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Minister Michael Creed and Horse Racing Ireland defend 20-year term of CEO Brian Kavanagh

Creed has said he consented to a new contract for Brian Kavanagh, who earns €25,000 above government guidelines.

HRI chief executive Brian Kavanagh (left).
HRI chief executive Brian Kavanagh (left).
Image: Rollingnews.ie

Updated 9pm

HORSE RACING IRELAND has defended the reappointment of its chief executive on a salary of €190,773, which breaches the specified salary range for a commercial State body by €25,000.

Minister for Agriculture Michael Creed has confirmed that he and Minister for Public Expenditure Paschal Donohoe gave consent for Brian Kavanagh’s third five-year term as the CEO of HRI, following lobbying by HRI chairman Joe Keeling.

Government guidelines stipulate that CEOs of semi-state organisations should serve no more than a single seven-year term.

Kavanagh has been chief executive of HRI since 2001, and began a third term of five years last weekend.

According to the HRI latest accounts Kavanagh’s current salary is €190,773 but, since 2011, the specified salary range for the position of HRI CEO is €137,356- €164,231.

He also receives €56,000 in pension contributions and other taxable benefits every year.

The HRI received almost €60 million in taxpayers’ money this year, up from €45.83 million in 2011.

McConalogue Fianna Fáil's Charlie McConalogue asking questions of Minister Creed this evening. Source: Oireachtas TV

Limited

The Joint Oireachtas Committee on Agriculture is currently in session, and is discussing “issues surrounding  the recent reappointment of the CEO of Horse Racing Ireland”.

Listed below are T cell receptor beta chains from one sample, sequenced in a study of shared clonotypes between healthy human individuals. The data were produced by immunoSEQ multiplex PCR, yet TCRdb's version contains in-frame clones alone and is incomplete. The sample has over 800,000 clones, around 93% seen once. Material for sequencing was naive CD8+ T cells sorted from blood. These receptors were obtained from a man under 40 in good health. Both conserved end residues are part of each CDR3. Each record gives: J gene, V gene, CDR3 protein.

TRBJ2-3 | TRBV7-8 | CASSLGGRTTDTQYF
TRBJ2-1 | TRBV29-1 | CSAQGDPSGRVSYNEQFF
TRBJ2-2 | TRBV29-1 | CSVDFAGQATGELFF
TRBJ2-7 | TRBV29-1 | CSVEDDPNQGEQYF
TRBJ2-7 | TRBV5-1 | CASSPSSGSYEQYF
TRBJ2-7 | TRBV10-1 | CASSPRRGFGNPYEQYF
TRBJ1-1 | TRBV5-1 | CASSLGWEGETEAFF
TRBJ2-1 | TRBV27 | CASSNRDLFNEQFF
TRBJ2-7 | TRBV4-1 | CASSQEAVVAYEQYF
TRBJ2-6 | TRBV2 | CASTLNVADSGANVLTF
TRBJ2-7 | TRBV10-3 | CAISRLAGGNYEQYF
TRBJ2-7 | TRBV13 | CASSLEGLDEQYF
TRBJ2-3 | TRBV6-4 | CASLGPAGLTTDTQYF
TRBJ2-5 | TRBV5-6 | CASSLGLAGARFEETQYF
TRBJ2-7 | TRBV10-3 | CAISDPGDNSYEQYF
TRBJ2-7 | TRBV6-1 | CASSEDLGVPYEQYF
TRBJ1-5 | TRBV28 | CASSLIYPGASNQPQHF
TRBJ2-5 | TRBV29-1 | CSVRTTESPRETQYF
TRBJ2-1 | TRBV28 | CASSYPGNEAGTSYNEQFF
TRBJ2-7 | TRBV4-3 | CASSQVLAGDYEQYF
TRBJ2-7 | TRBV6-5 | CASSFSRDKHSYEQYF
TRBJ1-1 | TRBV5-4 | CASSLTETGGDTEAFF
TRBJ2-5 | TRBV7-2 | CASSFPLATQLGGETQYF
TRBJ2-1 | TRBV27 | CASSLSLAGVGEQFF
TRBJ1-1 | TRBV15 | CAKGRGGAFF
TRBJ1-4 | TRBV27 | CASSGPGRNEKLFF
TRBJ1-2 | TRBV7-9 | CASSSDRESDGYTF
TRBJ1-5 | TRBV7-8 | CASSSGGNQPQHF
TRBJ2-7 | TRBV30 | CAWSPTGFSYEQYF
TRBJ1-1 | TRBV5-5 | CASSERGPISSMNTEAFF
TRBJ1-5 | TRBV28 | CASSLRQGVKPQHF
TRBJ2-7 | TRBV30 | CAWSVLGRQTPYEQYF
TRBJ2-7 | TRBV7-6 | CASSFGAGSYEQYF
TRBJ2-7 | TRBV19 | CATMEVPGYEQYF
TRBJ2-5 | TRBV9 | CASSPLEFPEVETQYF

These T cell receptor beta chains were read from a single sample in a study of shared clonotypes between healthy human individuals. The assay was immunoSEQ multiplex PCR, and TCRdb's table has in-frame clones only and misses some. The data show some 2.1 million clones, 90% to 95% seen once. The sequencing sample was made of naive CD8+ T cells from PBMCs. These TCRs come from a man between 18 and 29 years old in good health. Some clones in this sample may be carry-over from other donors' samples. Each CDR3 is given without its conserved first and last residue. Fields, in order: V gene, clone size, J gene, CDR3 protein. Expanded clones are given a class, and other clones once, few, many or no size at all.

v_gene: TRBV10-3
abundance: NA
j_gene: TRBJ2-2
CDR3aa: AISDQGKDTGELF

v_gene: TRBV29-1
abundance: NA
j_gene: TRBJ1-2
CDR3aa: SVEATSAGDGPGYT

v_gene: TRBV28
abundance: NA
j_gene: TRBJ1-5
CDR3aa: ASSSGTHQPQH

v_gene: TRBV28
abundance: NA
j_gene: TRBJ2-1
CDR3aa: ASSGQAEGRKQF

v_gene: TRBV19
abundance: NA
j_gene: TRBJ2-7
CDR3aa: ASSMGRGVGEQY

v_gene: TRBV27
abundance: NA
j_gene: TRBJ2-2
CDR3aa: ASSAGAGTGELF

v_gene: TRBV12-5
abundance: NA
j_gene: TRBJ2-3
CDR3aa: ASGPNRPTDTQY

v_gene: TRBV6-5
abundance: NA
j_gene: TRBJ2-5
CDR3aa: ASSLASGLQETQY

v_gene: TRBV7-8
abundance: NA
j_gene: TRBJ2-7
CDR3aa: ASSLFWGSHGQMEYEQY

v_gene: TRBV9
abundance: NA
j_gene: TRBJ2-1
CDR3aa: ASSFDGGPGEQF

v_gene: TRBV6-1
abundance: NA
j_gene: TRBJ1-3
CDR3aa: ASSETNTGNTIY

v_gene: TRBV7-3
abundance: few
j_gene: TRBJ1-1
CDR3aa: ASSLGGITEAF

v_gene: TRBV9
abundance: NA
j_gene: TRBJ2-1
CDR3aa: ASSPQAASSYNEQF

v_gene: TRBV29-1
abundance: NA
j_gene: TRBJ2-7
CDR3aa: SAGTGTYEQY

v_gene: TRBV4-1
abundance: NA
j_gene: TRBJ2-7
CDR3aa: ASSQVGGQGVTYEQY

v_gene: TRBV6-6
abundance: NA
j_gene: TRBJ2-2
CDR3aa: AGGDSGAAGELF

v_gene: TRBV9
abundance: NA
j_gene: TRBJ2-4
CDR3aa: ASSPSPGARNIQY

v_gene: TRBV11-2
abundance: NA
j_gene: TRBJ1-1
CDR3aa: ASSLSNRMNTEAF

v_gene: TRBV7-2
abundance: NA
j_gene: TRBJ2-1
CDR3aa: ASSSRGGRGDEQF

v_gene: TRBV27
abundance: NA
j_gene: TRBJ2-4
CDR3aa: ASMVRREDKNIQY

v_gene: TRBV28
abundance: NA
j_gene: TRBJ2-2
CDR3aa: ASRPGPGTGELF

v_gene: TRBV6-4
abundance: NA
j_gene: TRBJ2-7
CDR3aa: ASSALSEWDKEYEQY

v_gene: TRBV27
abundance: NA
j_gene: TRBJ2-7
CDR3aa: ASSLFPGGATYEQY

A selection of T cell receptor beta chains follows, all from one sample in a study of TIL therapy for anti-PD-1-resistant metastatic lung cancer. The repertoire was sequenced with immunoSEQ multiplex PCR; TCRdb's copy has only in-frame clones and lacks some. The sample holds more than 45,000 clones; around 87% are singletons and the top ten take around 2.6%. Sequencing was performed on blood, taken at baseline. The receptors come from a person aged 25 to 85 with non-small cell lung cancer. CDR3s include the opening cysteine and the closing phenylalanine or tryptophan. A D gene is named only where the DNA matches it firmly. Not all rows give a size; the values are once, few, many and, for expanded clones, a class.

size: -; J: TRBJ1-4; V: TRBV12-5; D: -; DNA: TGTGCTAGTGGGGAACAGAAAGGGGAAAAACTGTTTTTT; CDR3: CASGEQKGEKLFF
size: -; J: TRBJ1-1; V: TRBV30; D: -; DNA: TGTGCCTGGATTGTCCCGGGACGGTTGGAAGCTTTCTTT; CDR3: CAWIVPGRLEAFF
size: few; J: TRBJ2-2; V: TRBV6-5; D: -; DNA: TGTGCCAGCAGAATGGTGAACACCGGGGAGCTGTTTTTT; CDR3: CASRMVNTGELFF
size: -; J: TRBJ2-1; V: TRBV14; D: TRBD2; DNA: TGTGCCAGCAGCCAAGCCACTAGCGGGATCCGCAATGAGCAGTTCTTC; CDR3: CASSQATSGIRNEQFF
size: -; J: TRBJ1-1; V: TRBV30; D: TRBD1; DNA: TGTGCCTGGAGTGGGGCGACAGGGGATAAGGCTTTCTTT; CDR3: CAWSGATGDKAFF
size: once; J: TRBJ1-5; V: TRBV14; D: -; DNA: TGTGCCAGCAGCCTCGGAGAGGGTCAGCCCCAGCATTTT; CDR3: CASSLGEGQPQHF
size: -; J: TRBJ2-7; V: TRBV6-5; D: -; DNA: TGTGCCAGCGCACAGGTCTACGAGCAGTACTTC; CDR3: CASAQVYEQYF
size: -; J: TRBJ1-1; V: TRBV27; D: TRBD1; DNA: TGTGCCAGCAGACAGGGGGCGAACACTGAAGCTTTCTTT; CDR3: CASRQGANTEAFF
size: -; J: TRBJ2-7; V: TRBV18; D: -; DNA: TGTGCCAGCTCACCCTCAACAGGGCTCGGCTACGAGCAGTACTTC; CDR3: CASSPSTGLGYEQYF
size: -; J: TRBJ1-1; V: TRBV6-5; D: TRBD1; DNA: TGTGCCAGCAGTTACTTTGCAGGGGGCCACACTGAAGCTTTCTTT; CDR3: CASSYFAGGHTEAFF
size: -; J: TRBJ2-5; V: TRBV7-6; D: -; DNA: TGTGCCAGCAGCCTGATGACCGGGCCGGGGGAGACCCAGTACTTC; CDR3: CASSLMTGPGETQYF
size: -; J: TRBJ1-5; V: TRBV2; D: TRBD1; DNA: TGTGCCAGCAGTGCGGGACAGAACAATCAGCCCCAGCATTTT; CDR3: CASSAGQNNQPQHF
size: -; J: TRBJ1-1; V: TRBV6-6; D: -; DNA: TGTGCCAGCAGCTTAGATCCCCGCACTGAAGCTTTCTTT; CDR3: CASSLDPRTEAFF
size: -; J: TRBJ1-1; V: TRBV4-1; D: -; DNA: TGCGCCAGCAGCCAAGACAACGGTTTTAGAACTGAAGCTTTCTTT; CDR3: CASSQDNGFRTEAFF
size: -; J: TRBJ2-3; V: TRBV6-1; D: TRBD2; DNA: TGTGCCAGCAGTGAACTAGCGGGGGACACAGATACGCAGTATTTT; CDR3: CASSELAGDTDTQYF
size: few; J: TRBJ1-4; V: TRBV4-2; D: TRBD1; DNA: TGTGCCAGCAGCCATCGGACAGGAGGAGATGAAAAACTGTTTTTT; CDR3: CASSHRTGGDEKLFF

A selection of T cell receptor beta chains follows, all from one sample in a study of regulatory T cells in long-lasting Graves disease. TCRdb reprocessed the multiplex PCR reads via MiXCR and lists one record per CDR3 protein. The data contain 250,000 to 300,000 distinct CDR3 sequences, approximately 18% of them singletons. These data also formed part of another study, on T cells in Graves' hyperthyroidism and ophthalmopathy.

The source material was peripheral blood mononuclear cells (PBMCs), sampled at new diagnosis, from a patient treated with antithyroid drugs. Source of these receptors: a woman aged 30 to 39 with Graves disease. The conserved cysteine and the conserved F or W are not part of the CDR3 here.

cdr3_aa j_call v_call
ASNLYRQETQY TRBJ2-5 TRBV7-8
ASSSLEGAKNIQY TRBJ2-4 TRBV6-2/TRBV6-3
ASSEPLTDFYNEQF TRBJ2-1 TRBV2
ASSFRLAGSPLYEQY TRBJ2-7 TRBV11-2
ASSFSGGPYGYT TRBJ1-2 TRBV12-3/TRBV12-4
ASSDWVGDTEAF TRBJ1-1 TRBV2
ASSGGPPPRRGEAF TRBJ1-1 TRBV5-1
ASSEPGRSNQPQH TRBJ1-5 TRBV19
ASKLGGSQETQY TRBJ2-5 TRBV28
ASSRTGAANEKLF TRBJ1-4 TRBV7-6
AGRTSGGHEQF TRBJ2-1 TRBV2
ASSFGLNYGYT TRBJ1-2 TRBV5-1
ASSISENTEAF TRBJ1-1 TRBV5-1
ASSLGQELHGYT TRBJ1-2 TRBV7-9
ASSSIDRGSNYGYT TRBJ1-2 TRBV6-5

This evening Minister for Agriculture Michael Creed tonight reiterated his written Dáil reply on 16 September, when he acknowledged that guidelines on contracts for the CEOs of state bodies provide for a seven year period of appointment.

“There is an issue, however with the sequencing of events,” Creed said this evening.

“In essence, I understand the board had not had a prior discussion about” the reappointment of the CEO when the chairman had contacted the two ministers for their consent.

Creed said this was unfortunate, as the appointment could only be effected by the board.

He said he is satisfied that the HRI board is satisfied that the best outcome has been achieved.

“The business case was the basis of the reappointment,” Creed added. He said that the first letter from the HRI chairman said it was from the HRI board.

“I would have preferred if the sequencing of events was different. And I think the chairman of HRI acknowledges that as well.

“When I get a letter from the chairman I get the legitimate suggestion that the letter is on behalf of the board.”

Creed said that if the board did not want the CEO to be reappointed then it was able to choose someone else. Asked if he was misled, Minister Creed said:

“The misleading has really to do with the sequencing. The issue is to do sequencing.

“I have very specific and limited roles… and they have to do with assenting to, or otherwise, the communication of the board in respect to” appointing a CEO.

Minister Creed added that the business case was presented in a letter, which referenced the HRI’s five-year business plan.

 

Creed Minister Michael Creed with EU Commissioner Phil Hogan earlier this year. Source: Rollingnews.ie

Unprecedented

Charlie McConalogue, Fianna Fáil Agriculture spokesman, said the reappointment of the CEO for a third time was unprecedented, and that serious issues remain over the procedures.